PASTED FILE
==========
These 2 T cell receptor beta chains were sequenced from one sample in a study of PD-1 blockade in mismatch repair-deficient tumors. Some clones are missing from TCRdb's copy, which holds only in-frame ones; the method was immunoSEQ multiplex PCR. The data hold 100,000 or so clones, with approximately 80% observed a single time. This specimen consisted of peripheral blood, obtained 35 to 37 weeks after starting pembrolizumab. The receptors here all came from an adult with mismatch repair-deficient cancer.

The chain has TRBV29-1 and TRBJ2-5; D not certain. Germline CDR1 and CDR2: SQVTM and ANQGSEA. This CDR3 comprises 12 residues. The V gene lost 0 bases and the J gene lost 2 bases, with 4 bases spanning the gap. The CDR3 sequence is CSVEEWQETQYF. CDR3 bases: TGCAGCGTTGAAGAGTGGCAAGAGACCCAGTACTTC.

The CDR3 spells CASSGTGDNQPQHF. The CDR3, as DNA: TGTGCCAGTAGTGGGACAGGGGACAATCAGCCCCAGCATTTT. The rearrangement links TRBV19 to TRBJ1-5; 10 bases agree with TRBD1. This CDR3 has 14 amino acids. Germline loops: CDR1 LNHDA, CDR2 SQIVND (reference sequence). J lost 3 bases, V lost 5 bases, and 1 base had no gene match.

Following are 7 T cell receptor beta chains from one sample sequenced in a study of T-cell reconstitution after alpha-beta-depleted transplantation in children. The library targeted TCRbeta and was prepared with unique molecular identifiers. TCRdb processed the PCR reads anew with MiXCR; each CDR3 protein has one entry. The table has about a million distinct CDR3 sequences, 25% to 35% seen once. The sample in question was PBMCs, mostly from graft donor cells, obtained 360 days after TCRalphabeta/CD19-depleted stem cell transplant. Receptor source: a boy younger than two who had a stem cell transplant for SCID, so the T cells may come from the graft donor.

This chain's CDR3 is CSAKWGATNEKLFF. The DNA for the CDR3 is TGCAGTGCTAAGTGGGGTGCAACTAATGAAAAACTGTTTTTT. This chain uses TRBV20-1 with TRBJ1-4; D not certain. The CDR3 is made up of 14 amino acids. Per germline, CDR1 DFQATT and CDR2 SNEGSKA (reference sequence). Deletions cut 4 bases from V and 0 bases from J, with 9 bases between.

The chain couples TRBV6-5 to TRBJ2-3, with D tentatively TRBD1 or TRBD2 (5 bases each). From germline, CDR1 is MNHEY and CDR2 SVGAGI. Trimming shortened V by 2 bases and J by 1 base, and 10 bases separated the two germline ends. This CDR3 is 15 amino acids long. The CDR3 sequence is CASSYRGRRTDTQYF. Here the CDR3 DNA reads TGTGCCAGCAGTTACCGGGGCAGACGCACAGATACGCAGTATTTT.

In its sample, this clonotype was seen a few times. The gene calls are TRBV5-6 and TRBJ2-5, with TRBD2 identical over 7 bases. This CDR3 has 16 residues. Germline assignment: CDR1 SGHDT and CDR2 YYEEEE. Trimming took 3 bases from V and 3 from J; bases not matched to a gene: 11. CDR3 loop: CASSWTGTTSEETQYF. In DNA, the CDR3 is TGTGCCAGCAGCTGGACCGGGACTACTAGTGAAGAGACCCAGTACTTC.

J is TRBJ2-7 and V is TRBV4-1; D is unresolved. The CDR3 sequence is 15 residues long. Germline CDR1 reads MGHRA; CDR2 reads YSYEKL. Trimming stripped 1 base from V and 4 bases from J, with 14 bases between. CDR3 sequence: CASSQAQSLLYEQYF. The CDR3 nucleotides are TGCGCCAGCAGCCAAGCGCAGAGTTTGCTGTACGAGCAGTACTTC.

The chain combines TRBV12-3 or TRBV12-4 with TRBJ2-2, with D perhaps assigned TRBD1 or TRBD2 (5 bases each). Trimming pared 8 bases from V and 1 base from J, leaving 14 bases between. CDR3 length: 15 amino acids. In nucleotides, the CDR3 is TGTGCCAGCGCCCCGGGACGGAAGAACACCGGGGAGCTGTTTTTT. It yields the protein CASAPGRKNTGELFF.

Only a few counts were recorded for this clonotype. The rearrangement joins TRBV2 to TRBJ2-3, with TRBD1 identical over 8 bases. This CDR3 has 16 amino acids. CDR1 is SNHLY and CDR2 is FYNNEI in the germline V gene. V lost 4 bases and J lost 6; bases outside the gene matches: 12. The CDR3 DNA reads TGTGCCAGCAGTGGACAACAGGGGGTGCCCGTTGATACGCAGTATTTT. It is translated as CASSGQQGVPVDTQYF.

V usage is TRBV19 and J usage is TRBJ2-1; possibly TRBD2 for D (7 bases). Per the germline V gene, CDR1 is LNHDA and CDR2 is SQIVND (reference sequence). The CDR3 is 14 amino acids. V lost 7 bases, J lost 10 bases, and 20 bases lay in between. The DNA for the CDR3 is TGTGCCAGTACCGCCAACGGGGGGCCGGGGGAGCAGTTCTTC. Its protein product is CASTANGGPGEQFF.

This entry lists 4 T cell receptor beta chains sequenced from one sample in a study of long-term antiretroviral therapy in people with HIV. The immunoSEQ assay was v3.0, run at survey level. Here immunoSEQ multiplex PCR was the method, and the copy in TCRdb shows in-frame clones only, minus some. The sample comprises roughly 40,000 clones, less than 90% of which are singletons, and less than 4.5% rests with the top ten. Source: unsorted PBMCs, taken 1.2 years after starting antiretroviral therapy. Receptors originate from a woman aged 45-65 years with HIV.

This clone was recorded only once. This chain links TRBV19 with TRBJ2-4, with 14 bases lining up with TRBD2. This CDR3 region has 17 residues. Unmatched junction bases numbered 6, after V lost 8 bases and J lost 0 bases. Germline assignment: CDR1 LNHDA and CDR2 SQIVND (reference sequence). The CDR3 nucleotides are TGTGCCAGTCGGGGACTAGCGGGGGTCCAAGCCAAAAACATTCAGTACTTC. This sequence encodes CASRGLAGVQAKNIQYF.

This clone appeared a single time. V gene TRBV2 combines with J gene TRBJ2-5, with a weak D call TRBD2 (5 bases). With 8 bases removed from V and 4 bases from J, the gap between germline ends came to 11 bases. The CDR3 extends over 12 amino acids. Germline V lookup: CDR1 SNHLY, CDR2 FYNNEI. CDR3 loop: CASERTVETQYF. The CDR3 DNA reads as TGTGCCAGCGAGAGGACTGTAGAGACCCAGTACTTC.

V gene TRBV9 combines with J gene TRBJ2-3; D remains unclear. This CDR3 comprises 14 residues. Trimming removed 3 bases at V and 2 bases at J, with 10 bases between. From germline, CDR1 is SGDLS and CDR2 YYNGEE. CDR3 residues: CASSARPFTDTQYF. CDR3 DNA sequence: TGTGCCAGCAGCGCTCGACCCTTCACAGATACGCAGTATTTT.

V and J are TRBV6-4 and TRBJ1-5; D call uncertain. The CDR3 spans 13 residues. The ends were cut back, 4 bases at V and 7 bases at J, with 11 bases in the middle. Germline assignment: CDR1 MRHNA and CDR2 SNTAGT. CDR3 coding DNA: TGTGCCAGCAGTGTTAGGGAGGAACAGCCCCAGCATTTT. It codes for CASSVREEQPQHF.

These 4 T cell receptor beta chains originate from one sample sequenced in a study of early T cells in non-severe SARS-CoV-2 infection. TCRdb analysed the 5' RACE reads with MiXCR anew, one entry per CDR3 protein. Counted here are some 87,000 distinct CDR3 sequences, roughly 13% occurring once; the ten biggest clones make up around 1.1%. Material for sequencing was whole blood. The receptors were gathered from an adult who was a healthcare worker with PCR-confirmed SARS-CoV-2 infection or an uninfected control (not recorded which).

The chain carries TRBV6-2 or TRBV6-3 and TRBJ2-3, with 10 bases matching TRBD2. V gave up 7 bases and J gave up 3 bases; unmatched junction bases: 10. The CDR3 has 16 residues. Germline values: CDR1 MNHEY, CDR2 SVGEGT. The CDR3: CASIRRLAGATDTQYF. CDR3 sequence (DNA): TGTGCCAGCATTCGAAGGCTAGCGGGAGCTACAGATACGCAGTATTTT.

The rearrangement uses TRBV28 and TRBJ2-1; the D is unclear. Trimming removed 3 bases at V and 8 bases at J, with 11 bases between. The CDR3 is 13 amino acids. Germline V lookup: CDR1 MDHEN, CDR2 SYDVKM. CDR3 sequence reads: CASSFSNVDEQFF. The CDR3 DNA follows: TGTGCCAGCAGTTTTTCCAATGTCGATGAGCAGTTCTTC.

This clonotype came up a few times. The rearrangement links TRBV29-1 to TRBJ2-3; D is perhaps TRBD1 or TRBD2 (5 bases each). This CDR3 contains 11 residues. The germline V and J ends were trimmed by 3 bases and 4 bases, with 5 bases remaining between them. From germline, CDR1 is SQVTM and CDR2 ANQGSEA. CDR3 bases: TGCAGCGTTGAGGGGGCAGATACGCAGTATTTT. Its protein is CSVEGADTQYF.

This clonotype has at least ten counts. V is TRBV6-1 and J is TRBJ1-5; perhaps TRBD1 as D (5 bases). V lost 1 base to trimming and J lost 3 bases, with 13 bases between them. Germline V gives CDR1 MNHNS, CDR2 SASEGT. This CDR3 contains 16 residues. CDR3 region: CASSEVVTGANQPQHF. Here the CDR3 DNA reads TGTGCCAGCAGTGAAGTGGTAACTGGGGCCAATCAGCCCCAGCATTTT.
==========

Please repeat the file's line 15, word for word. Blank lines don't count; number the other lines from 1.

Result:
V gene TRBV9 combines with J gene TRBJ2-3; D remains unclear. This CDR3 comprises 14 residues. Trimming removed 3 bases at V and 2 bases at J, with 10 bases between. From germline, CDR1 is SGDLS and CDR2 YYNGEE. CDR3 residues: CASSARPFTDTQYF. CDR3 DNA sequence: TGTGCCAGCAGCGCTCGACCCTTCACAGATACGCAGTATTTT.